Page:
ZIM dancehall star Tawanda Mumanyi, popularly known as Seh Calaz, faces arrest for allegedly recording and distributing an obscene song,
The artiste could be charged under the Censorship and Entertainment Control Act (Chapter 10:04). The Act regulates and controls the public exhibition of films; importation, production, dissemination and possession of undesirable or prohibited video and film material, publications, pictures, statues and records; the nature of acceptable public entertainments; and to provide for matters incidental to the foregoing.
The recently released song that is largely believed to be Seh Calaz’s work is laden with vulgarities and is circulating on social media in addition to being played in night clubs and public transport vehicles, prompting the Censorship Board to take action.
This is not the first time the talented chanter has released songs with unprintable lyrics.
Maybe the musician, who is also now known as Boss Yala, is getting encouragement to repeat similar offences from the fact that he has on several occasions gotten away with mere cautions for his behaviour.
Speaking to this publication last week, Censorship Board secretary Isaac Chiranganyika said they received complaints on Seh Calaz and several other artistes over obscene language in their music.
He said the board was working flat out to address the complaints via Zimbabwe’s censorship laws.
“They have been complaints about Calaz before and we cautioned him. After our intervention a while ago he appeared to have stopped producing obscene music but I hear he has started again. We have since tasked ZBC and other arms that we work with to look into the matter. Cases of this nature will be brought to the magistrates, who will in turn charge and fine faulting individuals or groups,” said Chiranganyika.
Zimbabwe Republic Police national spokesperson Senior Assistant Commissioner Charity Charamba said legal action would be taken.
“This is unacceptable behaviour and the culprits are going to be arrested. We appeal to members of the public to alert us each time they come across such unwanted material. Also we want to warn the public that it is not only against our culture to use vulgar but also illegal,” she said .
“In this case our inspectorate department is going to watch/listen to the production in question in their investigations and if there is any violation of the law, we are going to recommend legal action against the culprit, working with the Censorship Board.”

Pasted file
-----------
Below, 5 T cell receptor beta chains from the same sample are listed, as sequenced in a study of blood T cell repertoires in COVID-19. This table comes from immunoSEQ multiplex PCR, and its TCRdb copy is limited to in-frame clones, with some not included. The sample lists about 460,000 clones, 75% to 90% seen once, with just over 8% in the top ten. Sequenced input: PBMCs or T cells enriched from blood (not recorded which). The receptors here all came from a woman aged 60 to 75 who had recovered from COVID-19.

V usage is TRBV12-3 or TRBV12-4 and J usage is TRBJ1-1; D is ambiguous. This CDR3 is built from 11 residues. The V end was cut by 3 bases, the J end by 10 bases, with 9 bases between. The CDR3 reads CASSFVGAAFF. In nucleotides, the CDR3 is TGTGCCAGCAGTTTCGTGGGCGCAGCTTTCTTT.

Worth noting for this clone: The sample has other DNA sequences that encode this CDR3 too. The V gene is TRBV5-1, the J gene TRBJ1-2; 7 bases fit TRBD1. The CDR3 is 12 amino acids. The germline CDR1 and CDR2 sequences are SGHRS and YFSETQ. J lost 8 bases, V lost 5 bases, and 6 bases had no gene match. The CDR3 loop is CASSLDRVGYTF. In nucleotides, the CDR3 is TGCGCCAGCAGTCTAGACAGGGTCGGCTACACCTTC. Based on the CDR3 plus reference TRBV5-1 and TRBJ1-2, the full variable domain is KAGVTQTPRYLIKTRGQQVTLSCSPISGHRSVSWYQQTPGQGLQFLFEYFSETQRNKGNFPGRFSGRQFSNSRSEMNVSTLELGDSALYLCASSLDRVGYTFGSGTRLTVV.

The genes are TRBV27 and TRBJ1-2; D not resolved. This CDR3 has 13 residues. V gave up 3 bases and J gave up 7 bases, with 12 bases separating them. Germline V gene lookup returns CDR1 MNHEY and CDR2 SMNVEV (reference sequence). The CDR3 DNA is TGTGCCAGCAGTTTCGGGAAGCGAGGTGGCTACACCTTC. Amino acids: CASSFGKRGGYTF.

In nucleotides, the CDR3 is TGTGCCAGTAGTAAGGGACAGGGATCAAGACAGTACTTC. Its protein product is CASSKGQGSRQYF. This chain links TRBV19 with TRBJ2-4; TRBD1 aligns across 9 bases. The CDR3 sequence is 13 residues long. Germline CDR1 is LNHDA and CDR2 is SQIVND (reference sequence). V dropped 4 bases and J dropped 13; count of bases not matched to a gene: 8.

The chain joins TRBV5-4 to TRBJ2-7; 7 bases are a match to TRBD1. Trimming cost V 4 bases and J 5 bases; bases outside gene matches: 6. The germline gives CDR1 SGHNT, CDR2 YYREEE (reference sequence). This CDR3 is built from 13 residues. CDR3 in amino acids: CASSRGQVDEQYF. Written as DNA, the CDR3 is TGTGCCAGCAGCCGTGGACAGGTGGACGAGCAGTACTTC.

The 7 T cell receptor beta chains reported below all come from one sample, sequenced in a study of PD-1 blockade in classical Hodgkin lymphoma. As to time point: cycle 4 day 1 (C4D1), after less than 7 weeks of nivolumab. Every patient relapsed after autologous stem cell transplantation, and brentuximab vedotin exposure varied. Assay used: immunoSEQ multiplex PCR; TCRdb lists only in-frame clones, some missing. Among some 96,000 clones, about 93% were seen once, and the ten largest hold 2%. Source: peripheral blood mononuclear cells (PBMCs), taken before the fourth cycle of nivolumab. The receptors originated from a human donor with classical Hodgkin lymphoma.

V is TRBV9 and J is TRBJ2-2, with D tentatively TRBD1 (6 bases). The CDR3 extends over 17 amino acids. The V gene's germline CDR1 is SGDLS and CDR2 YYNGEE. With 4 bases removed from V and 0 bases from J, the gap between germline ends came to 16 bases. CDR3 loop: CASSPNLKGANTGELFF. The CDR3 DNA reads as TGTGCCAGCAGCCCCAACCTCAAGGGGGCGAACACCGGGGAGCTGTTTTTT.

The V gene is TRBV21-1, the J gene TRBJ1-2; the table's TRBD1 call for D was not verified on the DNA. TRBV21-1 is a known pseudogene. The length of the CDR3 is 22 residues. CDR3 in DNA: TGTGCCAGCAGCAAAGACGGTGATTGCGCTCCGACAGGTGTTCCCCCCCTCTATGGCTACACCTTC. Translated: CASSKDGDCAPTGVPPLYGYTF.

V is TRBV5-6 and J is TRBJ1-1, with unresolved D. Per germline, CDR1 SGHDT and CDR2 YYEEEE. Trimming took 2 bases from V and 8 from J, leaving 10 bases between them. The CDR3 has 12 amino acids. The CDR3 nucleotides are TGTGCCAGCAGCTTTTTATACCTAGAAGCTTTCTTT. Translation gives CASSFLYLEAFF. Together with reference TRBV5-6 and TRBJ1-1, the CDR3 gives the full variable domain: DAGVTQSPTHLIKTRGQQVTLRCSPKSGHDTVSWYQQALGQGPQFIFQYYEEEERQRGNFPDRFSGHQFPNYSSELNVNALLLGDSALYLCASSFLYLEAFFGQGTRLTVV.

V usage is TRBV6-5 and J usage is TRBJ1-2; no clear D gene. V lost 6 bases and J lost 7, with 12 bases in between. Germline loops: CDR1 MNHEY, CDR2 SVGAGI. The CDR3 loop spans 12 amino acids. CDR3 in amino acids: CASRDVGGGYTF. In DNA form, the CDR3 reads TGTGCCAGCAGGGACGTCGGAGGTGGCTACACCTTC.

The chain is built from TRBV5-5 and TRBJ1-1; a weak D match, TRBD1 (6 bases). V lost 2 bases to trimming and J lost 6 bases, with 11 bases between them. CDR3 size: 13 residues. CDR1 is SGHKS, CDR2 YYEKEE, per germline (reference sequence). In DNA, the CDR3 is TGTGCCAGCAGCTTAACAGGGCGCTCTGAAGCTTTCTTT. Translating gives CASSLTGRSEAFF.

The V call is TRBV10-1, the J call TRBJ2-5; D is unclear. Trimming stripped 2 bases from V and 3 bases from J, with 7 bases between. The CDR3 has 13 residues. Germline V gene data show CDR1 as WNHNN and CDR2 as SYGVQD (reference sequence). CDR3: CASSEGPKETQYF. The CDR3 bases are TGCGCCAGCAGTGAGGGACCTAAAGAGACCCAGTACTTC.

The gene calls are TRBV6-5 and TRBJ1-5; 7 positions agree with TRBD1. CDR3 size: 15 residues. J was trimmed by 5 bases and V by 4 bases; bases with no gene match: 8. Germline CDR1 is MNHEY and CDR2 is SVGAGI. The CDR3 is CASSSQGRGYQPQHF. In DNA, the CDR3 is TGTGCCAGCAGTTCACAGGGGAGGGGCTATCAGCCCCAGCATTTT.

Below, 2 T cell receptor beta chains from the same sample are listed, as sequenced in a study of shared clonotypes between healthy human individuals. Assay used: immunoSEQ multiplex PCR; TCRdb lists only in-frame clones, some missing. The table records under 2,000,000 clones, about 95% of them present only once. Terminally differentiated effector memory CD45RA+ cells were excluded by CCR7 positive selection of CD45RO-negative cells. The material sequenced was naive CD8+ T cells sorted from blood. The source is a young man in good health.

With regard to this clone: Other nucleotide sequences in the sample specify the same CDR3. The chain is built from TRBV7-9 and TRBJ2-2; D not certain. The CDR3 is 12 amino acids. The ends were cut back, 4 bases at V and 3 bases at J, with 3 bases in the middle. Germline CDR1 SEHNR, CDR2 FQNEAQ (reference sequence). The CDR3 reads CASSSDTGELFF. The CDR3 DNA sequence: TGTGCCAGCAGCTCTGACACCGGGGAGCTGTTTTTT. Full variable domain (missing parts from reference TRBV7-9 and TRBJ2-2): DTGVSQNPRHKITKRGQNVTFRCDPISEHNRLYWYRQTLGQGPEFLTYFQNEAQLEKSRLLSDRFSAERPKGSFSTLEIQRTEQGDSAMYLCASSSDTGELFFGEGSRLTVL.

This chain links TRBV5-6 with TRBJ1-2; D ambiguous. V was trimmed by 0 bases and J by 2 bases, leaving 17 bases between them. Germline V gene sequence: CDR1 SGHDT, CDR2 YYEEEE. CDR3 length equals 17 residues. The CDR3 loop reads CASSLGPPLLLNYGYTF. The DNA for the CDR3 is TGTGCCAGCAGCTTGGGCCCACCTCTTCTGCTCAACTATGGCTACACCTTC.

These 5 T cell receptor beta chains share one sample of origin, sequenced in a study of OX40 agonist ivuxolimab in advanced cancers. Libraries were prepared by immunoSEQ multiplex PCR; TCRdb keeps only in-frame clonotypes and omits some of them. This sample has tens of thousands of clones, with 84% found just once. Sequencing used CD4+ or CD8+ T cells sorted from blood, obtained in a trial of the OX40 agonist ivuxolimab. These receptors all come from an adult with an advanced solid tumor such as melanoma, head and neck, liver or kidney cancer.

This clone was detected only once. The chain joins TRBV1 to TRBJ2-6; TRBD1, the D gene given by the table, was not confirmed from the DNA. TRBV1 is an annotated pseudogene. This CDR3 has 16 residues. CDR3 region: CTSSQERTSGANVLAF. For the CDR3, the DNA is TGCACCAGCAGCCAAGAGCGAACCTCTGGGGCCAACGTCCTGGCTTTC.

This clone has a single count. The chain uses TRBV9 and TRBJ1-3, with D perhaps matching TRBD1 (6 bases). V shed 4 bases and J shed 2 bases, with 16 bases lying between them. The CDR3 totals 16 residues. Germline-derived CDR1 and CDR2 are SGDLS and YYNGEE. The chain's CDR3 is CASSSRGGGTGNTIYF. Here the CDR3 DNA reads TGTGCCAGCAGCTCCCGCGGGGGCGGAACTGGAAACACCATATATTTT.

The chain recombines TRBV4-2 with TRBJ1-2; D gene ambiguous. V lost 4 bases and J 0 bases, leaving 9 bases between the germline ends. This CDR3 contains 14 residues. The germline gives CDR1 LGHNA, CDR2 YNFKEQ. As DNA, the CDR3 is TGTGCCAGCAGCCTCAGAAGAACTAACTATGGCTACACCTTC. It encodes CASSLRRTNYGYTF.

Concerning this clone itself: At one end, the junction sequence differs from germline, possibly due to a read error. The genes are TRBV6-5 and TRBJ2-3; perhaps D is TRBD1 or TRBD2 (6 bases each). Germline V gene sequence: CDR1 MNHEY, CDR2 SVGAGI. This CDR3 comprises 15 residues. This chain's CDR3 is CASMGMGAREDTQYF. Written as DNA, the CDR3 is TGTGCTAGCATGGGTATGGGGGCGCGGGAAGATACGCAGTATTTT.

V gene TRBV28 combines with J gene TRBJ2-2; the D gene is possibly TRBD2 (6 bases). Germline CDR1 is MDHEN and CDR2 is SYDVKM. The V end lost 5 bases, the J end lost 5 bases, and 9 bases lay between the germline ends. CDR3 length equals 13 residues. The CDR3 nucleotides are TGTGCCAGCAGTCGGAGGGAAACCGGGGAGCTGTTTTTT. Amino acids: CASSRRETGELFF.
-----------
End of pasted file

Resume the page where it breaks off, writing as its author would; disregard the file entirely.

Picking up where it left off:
Seh Calaz’s publicist George Damson aka King George, however, distanced his man from the song despite it clearly sounding like the Mbare-bred artiste’s work. He claimed it was a fake Mabhanditi production by people seeking relevance and attention.
“Seh Calaz produced a song ‘Mhanya Nehupenyu Hwako’ after the Agricultural Show dancehall event, which was produced by Levels at Chillspot records. The clip circulating was taken from the song and had vulgarity (added),” said King George.
“The source of this — we do not know up to now. The claim that this was a deliberate publicity seeking stunt is laughable because our work speaks for itself and Seh Calaz is a role model and knows his boundaries. In the technological era we live in, a lot of these pseudo misrepresentations happen and we have no control over it. We have heard several times clips of artistes and politicians mimicked by other people. The clip is not even a minute long. How can Seh Calaz go into the studio to record a less than a minute song? To what end?”
Investigators will have to enlist the services of voice recognition experts to get to the bottom of the matter.
Nonetheless, it should be noted that Zim dancehall artistes just like is the case with American hip-hop stars are in the habit of producing radio and club versions of their music.
The market is increasingly being flooded with unclean from Zim dancehall and other genres, but few perpetrators face the legal consequences of their actions.
Chiranganyika said technological advances had seen backyard studios sprouting and this complicated the Censorship Board’s job.
“… it was easy back in the day as traditional studios knew our requirements and regulations hence improper material would not be recorded. Studios participating in these activities will also be investigated and legal action taken against them,” he said.
“Those that are using private studios to record dirty material do so at their own risk. We might not immediately push for action against them but once a member of the public raises a complaint, we will task the police inspectorate to investigate and arrest the culprit(s) and bring them before the courts just like we are currently doing with some identified culprits.”
But while it is easy to classify the alleged Boss Yala song and others as vulgar because of the explicit content, it is much harder when it comes to suggestive and cleverly masked lyrics used by the likes of Jacob Moyana, Soul Jah Love (“Gumkum”) and Platinum Prince.
“It is mandatory for singers to bring copies of their lyrics or scripts so that the body advises on suitability, necessary changes etcetera in line with laid down regulations but that is not happening and we are addressing that,” said Chiranganyika of the Censorship Board.